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Micro-hospitals: good, bad or just a fad?

Micro-hospitals − small, full-service medical facilities that target gaps in the market and provide patients with stress-free care − are becoming increasingly popular.

TV shows like ER and Grey’s Anatomy depict chaotic US emergency rooms full of stressed patients and overworked medical staff.

Attempts to fix this often focus on targets such as shorter wait times. However, this puts pressure on doctors and nurses, who find it increasingly difficult to pay attention to the softer patient care skills.

Micro-hospitals such as Baylor Emergency Medical Center (BEMC) in Texas, US, may offer a solution.

Micro-Hospitals - Compelo
Most micro-hospital patients are walk-ins, but those at Baylor are prepared for every eventuality; including ambulance admissions.

 

These new-generation centres welcome lower-maintenance patients who still require emergency care in order to take the load off larger hospitals.

“From the time you come through the door to the time a physician is looking at you, it’s generally ten to 15 minutes, tops,” says Dr James Nichols, medical director at BEMC.

Micro-hospitals – small but mighty

Micro-hospitals are situated in residential suburbs and equipped for different levels of care. As such, they can handle anything from colds and minor traumas to broken bones and heart attacks.

BEMC in Aubrey, a town of just over 4,000 people, is a tiny but fully functional hospital with 16 beds. Eight of these are for inpatients and eight for the ER – and they are rarely all full at once.

In 2016, 11,114 patients walked through the door and 373 were admitted. BEMC’s medical staff roster typically runs to one or two nurses, a lab technician, a radiologist and sometimes Nichols.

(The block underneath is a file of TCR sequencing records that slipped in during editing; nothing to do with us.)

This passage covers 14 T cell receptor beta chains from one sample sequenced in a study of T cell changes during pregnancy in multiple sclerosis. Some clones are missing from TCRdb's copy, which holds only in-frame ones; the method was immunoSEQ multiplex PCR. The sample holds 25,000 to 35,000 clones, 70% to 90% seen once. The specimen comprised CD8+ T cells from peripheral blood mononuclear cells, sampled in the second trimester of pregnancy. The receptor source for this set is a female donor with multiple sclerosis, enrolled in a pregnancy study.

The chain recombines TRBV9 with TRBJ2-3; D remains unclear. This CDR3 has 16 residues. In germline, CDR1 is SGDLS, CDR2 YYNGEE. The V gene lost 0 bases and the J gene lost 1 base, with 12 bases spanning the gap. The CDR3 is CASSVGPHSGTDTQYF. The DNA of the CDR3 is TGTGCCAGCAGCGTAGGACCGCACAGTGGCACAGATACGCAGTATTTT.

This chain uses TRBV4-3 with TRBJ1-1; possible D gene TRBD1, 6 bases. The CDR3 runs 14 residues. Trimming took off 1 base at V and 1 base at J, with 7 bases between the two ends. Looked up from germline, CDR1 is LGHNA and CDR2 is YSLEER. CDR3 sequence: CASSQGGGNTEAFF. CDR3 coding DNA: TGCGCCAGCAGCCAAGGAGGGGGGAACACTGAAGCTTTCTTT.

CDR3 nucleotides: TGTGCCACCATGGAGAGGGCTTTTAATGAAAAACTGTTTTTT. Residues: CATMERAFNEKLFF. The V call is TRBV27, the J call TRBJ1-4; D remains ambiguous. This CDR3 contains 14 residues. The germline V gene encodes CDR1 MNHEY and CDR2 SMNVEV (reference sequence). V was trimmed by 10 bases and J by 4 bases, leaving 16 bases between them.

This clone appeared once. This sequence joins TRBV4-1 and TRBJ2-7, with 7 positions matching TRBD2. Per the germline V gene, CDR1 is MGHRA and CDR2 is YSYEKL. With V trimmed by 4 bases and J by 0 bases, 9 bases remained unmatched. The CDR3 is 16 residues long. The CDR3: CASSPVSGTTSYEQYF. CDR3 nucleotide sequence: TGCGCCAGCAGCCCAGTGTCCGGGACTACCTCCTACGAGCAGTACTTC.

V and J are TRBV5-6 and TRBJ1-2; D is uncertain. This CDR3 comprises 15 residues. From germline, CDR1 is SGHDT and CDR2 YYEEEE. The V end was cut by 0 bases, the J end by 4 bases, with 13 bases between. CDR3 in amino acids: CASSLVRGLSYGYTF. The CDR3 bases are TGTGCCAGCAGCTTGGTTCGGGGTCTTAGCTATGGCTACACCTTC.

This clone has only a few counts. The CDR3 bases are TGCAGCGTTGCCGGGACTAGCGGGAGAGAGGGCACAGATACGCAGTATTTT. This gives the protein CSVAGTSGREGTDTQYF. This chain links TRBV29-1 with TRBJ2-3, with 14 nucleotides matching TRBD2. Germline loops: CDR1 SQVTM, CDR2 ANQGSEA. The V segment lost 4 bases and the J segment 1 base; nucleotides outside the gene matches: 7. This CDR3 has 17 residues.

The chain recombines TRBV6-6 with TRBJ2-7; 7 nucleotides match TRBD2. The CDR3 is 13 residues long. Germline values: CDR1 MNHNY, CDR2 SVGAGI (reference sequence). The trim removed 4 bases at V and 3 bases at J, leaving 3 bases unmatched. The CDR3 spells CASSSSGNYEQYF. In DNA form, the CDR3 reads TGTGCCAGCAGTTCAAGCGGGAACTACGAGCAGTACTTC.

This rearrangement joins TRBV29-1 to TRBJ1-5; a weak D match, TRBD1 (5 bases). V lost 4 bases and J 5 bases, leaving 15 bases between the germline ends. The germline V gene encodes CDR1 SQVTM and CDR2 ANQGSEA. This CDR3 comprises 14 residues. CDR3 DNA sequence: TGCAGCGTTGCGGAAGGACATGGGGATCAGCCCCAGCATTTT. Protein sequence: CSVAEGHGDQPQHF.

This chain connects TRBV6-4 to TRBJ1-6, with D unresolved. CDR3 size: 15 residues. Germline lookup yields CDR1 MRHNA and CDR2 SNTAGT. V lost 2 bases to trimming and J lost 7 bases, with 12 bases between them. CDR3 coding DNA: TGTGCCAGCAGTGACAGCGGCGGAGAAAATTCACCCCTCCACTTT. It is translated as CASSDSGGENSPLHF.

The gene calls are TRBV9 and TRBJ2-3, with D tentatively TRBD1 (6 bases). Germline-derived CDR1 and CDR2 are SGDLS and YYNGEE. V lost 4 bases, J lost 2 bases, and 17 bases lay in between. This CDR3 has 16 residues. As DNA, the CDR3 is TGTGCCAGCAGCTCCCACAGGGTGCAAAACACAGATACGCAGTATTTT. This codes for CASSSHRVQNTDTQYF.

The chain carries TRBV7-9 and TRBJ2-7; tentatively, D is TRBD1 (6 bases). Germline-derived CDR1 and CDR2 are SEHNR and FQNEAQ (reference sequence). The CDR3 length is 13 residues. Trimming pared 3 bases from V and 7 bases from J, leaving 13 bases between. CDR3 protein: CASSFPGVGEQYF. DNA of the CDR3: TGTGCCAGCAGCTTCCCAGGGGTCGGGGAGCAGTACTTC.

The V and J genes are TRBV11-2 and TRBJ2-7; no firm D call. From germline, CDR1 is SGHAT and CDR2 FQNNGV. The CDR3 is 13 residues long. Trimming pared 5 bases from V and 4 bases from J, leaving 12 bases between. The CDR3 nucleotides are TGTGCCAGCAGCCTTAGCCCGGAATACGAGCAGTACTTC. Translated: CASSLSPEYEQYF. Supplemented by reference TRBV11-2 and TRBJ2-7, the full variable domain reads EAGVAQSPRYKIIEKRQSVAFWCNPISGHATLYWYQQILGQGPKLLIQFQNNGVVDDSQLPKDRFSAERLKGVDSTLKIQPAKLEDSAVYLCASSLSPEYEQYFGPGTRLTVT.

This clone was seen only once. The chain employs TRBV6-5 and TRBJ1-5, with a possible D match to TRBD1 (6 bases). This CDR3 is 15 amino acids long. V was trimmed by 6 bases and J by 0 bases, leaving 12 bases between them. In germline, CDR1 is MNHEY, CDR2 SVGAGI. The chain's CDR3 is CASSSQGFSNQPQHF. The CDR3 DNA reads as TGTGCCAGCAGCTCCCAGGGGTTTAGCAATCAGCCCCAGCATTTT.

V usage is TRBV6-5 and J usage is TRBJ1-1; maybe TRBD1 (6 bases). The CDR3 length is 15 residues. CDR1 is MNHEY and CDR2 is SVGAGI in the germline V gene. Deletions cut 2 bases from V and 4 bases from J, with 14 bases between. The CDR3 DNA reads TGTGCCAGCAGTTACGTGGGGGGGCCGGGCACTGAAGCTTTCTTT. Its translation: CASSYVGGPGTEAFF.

That’s all it needs.

“I’m 52 and I’ve been doing 24-hour shifts now for three years, and you know, my life’s never been better,” Nichols reveals in the latest edition of Practical Patient Care.

Micro-Hospitals - Compelo
Micro-hopsitals offer patients a close and capable health facility with low waiting times.

 

“We’ve had heart attacks, we’ve had gunshots walk in, we’ve had active labour patients, but overall our acuity level is relatively lower than a big facility,” he adds. “The people are more of the emergent and semi-emergent crowd: shortness of breath, emphysema-type exacerbations, we see a lot of chest pain.”

Effective and efficient

In addition to micro-hospitals, Texas has been at the forefront of a boom in suburban free-standing emergency departments (FSEDs). These small facilities also target rural areas that cannot support a full-sized hospital.

FSEDs and micro-hospitals are attractive from a business standpoint. They’re efficient, cheap and quick to set up, with initial costs ranging from $7 million to $30 million.

As such, they don’t need lots of patients to be profitable. Also, at a maximum of 50,000ft², they can be converted rather than built.

“They can build [a micro-hospital] and have one up and running in about 12–18 months, and that’s from final approvals to the actual doors opening,” Nichols says.

Cost and skills challenges

So far, so impressive. However, FSEDs have come under fire for charging similar fees to larger emergency departments when their running costs are smaller.

Despite the backlash, micro-hospitals are good for both patients and medical staff. When they’re not in a rush, physicians can spend enough time with each patient to build trust and answer questions.

Patients also leave feeling reassured and better informed, forming a sense of community and a regular patient base.

However, it does raise the question as to whether ER doctors and nurses can keep their skills sharp when they are not regularly dealing with major trauma cases.

Micro-Hospitals - Compelo

Despite this, and various regulatory issues, Nichols sees a lot of potential in the micro-hospital concept.

“I think it’s a model that could work internationally if it’s incorporated appropriately,” he says. “Going forward, I think it’s the only viable bridge between the huge facilities and community medicine that there will be.”

Read the full interview with Dr James Nichols in the latest edition of Practical Patient Care.

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